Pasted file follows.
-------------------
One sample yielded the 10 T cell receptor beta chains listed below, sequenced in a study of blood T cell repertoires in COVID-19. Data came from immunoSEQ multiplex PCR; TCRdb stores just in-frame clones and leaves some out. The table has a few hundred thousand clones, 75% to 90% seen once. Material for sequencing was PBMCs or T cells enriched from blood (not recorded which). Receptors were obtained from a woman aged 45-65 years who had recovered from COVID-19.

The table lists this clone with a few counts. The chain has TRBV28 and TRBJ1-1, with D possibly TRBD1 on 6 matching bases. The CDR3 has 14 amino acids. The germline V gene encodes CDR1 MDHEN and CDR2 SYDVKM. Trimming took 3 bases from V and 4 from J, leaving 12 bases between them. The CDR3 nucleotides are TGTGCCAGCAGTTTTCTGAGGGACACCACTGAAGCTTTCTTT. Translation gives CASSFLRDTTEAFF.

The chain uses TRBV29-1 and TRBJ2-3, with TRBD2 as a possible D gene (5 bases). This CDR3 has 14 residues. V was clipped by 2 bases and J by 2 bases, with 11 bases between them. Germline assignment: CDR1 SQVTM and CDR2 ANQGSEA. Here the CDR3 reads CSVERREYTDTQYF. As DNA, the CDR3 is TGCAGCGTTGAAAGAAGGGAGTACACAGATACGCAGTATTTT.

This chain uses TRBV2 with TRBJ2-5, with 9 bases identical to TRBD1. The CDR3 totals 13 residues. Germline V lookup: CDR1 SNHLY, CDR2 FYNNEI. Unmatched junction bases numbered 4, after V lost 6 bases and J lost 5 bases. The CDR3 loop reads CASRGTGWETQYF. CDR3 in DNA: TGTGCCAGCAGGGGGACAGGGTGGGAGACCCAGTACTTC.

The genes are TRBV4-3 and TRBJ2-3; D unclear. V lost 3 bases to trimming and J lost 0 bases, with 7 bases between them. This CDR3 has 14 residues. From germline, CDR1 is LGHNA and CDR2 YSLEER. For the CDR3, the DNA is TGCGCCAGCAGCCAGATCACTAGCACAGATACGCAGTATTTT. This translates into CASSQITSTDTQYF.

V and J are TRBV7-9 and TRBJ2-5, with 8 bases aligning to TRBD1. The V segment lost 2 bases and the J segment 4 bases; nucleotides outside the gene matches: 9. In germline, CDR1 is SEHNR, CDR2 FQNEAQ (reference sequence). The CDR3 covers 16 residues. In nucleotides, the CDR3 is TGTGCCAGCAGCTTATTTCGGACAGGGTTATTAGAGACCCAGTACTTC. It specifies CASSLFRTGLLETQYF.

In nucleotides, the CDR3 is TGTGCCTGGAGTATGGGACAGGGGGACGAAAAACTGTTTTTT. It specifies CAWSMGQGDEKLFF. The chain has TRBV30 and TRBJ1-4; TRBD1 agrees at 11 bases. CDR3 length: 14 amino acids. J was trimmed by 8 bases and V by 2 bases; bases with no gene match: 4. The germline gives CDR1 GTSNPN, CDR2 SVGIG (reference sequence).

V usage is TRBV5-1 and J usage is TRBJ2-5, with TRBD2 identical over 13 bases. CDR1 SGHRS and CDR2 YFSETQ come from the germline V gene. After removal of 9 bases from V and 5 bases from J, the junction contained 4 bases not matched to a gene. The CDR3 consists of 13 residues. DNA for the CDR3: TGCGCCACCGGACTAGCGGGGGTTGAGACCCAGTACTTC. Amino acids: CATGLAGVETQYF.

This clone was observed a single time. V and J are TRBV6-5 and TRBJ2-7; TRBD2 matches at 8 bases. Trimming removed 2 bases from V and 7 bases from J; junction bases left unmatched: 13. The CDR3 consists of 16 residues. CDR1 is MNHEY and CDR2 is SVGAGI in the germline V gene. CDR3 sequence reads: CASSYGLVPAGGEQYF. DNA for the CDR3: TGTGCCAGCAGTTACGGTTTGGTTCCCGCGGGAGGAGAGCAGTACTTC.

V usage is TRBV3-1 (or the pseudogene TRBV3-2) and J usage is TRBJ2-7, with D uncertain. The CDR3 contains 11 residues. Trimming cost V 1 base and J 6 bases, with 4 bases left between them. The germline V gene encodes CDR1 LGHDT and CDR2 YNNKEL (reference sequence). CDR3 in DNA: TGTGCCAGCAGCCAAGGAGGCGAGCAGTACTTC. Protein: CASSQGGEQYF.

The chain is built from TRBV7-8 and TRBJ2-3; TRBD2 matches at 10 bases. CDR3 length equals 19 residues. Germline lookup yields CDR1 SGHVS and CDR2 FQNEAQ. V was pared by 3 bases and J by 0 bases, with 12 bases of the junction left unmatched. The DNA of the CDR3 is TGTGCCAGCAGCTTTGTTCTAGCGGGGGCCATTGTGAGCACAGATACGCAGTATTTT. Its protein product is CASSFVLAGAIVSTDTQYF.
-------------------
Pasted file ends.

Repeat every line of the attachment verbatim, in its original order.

One sample yielded the 10 T cell receptor beta chains listed below, sequenced in a study of blood T cell repertoires in COVID-19. Data came from immunoSEQ multiplex PCR; TCRdb stores just in-frame clones and leaves some out. The table has a few hundred thousand clones, 75% to 90% seen once. Material for sequencing was PBMCs or T cells enriched from blood (not recorded which). Receptors were obtained from a woman aged 45-65 years who had recovered from COVID-19.

The table lists this clone with a few counts. The chain has TRBV28 and TRBJ1-1, with D possibly TRBD1 on 6 matching bases. The CDR3 has 14 amino acids. The germline V gene encodes CDR1 MDHEN and CDR2 SYDVKM. Trimming took 3 bases from V and 4 from J, leaving 12 bases between them. The CDR3 nucleotides are TGTGCCAGCAGTTTTCTGAGGGACACCACTGAAGCTTTCTTT. Translation gives CASSFLRDTTEAFF.

The chain uses TRBV29-1 and TRBJ2-3, with TRBD2 as a possible D gene (5 bases). This CDR3 has 14 residues. V was clipped by 2 bases and J by 2 bases, with 11 bases between them. Germline assignment: CDR1 SQVTM and CDR2 ANQGSEA. Here the CDR3 reads CSVERREYTDTQYF. As DNA, the CDR3 is TGCAGCGTTGAAAGAAGGGAGTACACAGATACGCAGTATTTT.

This chain uses TRBV2 with TRBJ2-5, with 9 bases identical to TRBD1. The CDR3 totals 13 residues. Germline V lookup: CDR1 SNHLY, CDR2 FYNNEI. Unmatched junction bases numbered 4, after V lost 6 bases and J lost 5 bases. The CDR3 loop reads CASRGTGWETQYF. CDR3 in DNA: TGTGCCAGCAGGGGGACAGGGTGGGAGACCCAGTACTTC.

The genes are TRBV4-3 and TRBJ2-3; D unclear. V lost 3 bases to trimming and J lost 0 bases, with 7 bases between them. This CDR3 has 14 residues. From germline, CDR1 is LGHNA and CDR2 YSLEER. For the CDR3, the DNA is TGCGCCAGCAGCCAGATCACTAGCACAGATACGCAGTATTTT. This translates into CASSQITSTDTQYF.

V and J are TRBV7-9 and TRBJ2-5, with 8 bases aligning to TRBD1. The V segment lost 2 bases and the J segment 4 bases; nucleotides outside the gene matches: 9. In germline, CDR1 is SEHNR, CDR2 FQNEAQ (reference sequence). The CDR3 covers 16 residues. In nucleotides, the CDR3 is TGTGCCAGCAGCTTATTTCGGACAGGGTTATTAGAGACCCAGTACTTC. It specifies CASSLFRTGLLETQYF.

In nucleotides, the CDR3 is TGTGCCTGGAGTATGGGACAGGGGGACGAAAAACTGTTTTTT. It specifies CAWSMGQGDEKLFF. The chain has TRBV30 and TRBJ1-4; TRBD1 agrees at 11 bases. CDR3 length: 14 amino acids. J was trimmed by 8 bases and V by 2 bases; bases with no gene match: 4. The germline gives CDR1 GTSNPN, CDR2 SVGIG (reference sequence).

V usage is TRBV5-1 and J usage is TRBJ2-5, with TRBD2 identical over 13 bases. CDR1 SGHRS and CDR2 YFSETQ come from the germline V gene. After removal of 9 bases from V and 5 bases from J, the junction contained 4 bases not matched to a gene. The CDR3 consists of 13 residues. DNA for the CDR3: TGCGCCACCGGACTAGCGGGGGTTGAGACCCAGTACTTC. Amino acids: CATGLAGVETQYF.

This clone was observed a single time. V and J are TRBV6-5 and TRBJ2-7; TRBD2 matches at 8 bases. Trimming removed 2 bases from V and 7 bases from J; junction bases left unmatched: 13. The CDR3 consists of 16 residues. CDR1 is MNHEY and CDR2 is SVGAGI in the germline V gene. CDR3 sequence reads: CASSYGLVPAGGEQYF. DNA for the CDR3: TGTGCCAGCAGTTACGGTTTGGTTCCCGCGGGAGGAGAGCAGTACTTC.

V usage is TRBV3-1 (or the pseudogene TRBV3-2) and J usage is TRBJ2-7, with D uncertain. The CDR3 contains 11 residues. Trimming cost V 1 base and J 6 bases, with 4 bases left between them. The germline V gene encodes CDR1 LGHDT and CDR2 YNNKEL (reference sequence). CDR3 in DNA: TGTGCCAGCAGCCAAGGAGGCGAGCAGTACTTC. Protein: CASSQGGEQYF.

The chain is built from TRBV7-8 and TRBJ2-3; TRBD2 matches at 10 bases. CDR3 length equals 19 residues. Germline lookup yields CDR1 SGHVS and CDR2 FQNEAQ. V was pared by 3 bases and J by 0 bases, with 12 bases of the junction left unmatched. The DNA of the CDR3 is TGTGCCAGCAGCTTTGTTCTAGCGGGGGCCATTGTGAGCACAGATACGCAGTATTTT. Its protein product is CASSFVLAGAIVSTDTQYF.